Ingemar Hedenius Biography

Swedish philosopher

Per Arvid Ingemar Hedenius (5 April 1908 – 30 April 1982) was a Swedish philosopher. He was Professor of Practical Philosophy at Uppsala University (1947–1973). He was a famous opponent of organised Christianity. The Swedish Humanist *ociation, known in Sweden as "Humanisterna", offers the Ingemar Hedenius Award each year to support humanist ideas and critical thinking.


Herbert Tingsten and Ingemar Hedenius in 1974

Hedenius' grandfather Per Hedenius (1828–1896) was a famous professor of pathology and for a while rector of Uppsala University. His father Israel Hedenius (1868–1932) was in 1900 a doctor of medicine and teacher of medical practice, and in 1927 was appointed personal physician to the King of Sweden. Hedenius' mother, born Anna Bergh, was from an upper cl* Norwegian family.

The two married in 1905 and had three children: Per (1905), Ingemar and Ann Marie (1909). Both parents were very religious.

Ingemar took the entrance examination for the Norra Latin school in 1927. After he completed upper secondary school he studied at Uppsala University where he wrote his doctoral thesis Sensationalism and theology in Berkeley's philosophy, discussing the philosophy of George Berkeley. On 8 June 1979 Hedenius received an honorary doctorate from the Faculty of Theology at Uppsala University, Sweden.

Svante Nordin, professor of history of science and ideas at Lund University, published a book in 2004 called Ingemar Hedenius: en filosof och hans tid (Ingemar Hedenius: a philosopher and his time). This gives a picture of Ingemar Hedenius based on a rich collection of letters and other do*ents. According to the text at the back of the book, Hedenius was "a person with strong musical, artistic and literary interests. He liked to play the flute, including performing in public. harsh both in writing and in speech with enemies and opponents, gentle and sensitive with his friends."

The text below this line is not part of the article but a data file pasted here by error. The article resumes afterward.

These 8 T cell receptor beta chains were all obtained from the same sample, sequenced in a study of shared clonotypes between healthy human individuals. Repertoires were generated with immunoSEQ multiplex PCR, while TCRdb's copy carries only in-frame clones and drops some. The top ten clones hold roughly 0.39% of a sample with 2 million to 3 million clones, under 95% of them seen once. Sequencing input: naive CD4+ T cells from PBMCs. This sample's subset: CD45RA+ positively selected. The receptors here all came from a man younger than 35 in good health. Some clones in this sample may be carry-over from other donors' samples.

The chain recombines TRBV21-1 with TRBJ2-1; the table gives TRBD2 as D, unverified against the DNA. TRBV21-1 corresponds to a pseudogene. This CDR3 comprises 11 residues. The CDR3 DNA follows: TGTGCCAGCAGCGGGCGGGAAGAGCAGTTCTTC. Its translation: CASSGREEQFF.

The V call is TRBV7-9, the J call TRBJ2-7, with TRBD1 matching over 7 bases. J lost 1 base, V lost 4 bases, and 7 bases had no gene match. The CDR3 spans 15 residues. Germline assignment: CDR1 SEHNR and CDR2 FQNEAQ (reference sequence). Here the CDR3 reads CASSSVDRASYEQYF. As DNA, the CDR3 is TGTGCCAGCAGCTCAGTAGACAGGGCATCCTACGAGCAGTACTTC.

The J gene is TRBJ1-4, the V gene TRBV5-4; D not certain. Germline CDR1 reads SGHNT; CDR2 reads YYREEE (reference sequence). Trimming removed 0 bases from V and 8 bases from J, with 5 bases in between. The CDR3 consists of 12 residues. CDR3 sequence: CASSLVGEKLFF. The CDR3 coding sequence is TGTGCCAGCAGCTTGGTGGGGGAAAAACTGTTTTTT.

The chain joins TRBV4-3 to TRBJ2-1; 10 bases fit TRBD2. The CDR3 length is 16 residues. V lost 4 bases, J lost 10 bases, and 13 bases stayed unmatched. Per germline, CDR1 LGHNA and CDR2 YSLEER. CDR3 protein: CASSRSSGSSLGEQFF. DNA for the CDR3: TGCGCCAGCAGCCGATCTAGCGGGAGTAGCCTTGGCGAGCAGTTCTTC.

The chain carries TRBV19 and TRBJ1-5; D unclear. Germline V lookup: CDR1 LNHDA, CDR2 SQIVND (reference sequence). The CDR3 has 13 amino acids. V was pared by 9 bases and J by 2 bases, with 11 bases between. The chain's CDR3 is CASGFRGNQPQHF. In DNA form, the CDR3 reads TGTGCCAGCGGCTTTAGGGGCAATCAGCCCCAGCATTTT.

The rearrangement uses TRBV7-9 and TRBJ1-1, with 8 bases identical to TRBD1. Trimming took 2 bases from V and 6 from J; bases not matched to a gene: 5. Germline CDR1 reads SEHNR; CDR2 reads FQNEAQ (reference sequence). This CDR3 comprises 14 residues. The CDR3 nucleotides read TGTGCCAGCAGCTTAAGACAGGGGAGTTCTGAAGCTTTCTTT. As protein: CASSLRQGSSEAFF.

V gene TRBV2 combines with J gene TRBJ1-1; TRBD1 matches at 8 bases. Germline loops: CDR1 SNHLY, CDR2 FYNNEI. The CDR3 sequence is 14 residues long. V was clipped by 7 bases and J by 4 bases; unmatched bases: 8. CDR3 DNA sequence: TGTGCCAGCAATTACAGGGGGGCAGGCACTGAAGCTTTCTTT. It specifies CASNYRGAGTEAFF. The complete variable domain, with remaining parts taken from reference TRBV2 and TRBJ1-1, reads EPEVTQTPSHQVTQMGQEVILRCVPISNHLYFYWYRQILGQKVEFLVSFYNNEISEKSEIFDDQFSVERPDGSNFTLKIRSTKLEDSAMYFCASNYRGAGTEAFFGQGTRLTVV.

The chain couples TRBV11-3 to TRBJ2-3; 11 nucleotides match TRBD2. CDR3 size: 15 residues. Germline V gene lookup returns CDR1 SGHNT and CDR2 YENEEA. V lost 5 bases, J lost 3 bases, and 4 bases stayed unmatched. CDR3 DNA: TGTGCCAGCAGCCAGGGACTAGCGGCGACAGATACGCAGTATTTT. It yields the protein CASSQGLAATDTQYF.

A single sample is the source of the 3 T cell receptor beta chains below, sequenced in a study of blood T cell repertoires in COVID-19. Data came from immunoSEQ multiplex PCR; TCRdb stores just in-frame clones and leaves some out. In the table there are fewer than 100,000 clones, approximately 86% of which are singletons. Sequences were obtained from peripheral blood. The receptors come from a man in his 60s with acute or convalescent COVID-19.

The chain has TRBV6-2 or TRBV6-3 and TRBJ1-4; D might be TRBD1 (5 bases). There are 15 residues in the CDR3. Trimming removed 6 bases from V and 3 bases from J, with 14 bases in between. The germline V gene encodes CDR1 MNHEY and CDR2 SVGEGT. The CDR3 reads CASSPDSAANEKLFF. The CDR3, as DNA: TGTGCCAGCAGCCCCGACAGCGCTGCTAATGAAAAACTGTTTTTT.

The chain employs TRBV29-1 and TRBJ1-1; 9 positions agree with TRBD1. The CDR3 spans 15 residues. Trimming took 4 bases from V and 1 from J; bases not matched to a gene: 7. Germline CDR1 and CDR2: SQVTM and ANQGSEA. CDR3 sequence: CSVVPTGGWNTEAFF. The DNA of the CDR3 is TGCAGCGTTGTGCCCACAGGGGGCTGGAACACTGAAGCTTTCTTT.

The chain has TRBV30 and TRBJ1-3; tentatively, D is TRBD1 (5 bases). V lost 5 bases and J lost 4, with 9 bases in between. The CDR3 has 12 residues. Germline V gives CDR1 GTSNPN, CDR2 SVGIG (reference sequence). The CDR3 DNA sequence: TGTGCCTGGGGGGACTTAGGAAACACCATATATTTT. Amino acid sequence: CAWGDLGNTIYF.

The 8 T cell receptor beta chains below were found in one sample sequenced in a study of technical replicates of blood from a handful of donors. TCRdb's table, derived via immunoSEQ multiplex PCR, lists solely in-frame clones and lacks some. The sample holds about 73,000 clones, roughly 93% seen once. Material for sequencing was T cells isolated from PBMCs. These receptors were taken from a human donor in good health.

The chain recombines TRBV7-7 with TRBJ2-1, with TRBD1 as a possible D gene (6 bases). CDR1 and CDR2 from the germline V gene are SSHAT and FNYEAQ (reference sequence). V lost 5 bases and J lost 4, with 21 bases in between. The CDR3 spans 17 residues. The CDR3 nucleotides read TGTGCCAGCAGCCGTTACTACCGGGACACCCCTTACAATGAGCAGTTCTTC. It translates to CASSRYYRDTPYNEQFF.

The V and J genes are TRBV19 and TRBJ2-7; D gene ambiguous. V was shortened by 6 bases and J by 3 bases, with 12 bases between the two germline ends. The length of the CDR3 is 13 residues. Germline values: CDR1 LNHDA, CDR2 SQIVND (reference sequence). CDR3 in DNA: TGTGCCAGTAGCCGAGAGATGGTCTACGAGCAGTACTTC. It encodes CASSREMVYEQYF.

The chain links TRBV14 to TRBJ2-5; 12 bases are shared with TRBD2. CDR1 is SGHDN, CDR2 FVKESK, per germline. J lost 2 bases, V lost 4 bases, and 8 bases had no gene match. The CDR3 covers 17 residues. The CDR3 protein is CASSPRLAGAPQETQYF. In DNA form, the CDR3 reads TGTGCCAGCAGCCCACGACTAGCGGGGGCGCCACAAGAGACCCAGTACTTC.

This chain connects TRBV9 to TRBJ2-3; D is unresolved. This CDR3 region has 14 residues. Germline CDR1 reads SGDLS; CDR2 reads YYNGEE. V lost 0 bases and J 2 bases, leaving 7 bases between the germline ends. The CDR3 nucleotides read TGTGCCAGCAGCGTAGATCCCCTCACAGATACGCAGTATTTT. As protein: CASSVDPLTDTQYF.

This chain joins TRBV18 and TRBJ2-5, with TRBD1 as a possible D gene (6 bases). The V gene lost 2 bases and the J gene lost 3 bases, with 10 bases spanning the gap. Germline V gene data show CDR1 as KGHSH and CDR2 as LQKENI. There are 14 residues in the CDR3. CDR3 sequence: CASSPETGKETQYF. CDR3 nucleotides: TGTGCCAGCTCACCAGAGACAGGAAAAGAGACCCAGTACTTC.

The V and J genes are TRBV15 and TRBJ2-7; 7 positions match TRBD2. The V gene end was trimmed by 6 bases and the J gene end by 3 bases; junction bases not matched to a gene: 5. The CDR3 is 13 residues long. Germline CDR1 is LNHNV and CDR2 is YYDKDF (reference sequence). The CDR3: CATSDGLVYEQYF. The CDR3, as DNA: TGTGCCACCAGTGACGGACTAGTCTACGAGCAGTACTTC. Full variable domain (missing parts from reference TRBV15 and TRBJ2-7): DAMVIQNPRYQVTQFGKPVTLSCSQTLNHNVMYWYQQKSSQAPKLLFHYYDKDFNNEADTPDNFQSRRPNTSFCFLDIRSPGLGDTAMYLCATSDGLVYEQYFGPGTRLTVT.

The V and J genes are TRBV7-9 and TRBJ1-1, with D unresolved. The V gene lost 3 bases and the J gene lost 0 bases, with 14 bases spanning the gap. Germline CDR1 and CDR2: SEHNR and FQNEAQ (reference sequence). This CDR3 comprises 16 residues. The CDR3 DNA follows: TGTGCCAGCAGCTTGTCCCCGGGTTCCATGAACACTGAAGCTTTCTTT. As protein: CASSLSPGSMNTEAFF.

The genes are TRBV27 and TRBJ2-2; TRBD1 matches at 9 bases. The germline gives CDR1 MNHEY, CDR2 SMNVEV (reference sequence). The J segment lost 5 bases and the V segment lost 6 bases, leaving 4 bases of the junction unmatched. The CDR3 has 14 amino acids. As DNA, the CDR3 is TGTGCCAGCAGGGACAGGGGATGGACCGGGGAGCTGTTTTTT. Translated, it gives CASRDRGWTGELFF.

Hedenius was from 1957 till 1960 publisher of the bimonthly magazine Kulturkontakt, a publication of the CIA-backed Congress of Cultural Freedom and the Svenska kommittén för kulturens frihet (Swedish Committee for Cultural Freedom).

Belief and knowledge

Hedenius became best known for his book Tro och vetande (Belief and Knowledge), published in 1949. This book started off one of the most wide-ranging cultural debates ever in Sweden. The debate was about the truthfulness of the teachings of Christianity and also about the position of the church in society. He rejected organised Christianity, especially the established role of the Church of Sweden. In Belief and Knowledge he described three postulates which theology does not comply with, to show that it is not possible to have a rational debate about religion. According to Hedenius this means that theology can not be cl*ed as knowledge, but belongs outside it as "quasi-knowledge":

  • The religion-psychology postulate: A religious belief contains metaphysical *umptions which science can neither verify nor falsify—for example, *ertions of the existence of God, or the immortality of the soul.
  • The language-theory postulate: It must be possible to communicate the religious comprehension and experience even to non-believers.
  • The logic postulate: Two truths cannot contradict each other. Of two contradictory statements, at most one can be true. Theology not only contains theses which contradict what we know about reality (contrary to the religion-psychology postulate) but also accepts inner contradictions—for example, the oldest and according to Hedenius also insoluble problem of evil.

Hedenius was of the opinion that Christianity violates these rules and is therefore irrational. Amongst other things, he proposed that the study of religions and their development should be separated from theology and become a non-religious academic discipline.


  • Om rätt och moral (1941)
  • Om praktisk filosofi (1948)
  • Tro och vetande (1949)
  • Att välja livsåskådning (1951)
  • Tro och livsåskådning (1958)
  • Helvetesläran (1972)
  • Samtal med Ingemar Hedenius (in part with Sven Ragne Carlson) (1975)


    Ingemar Hedenius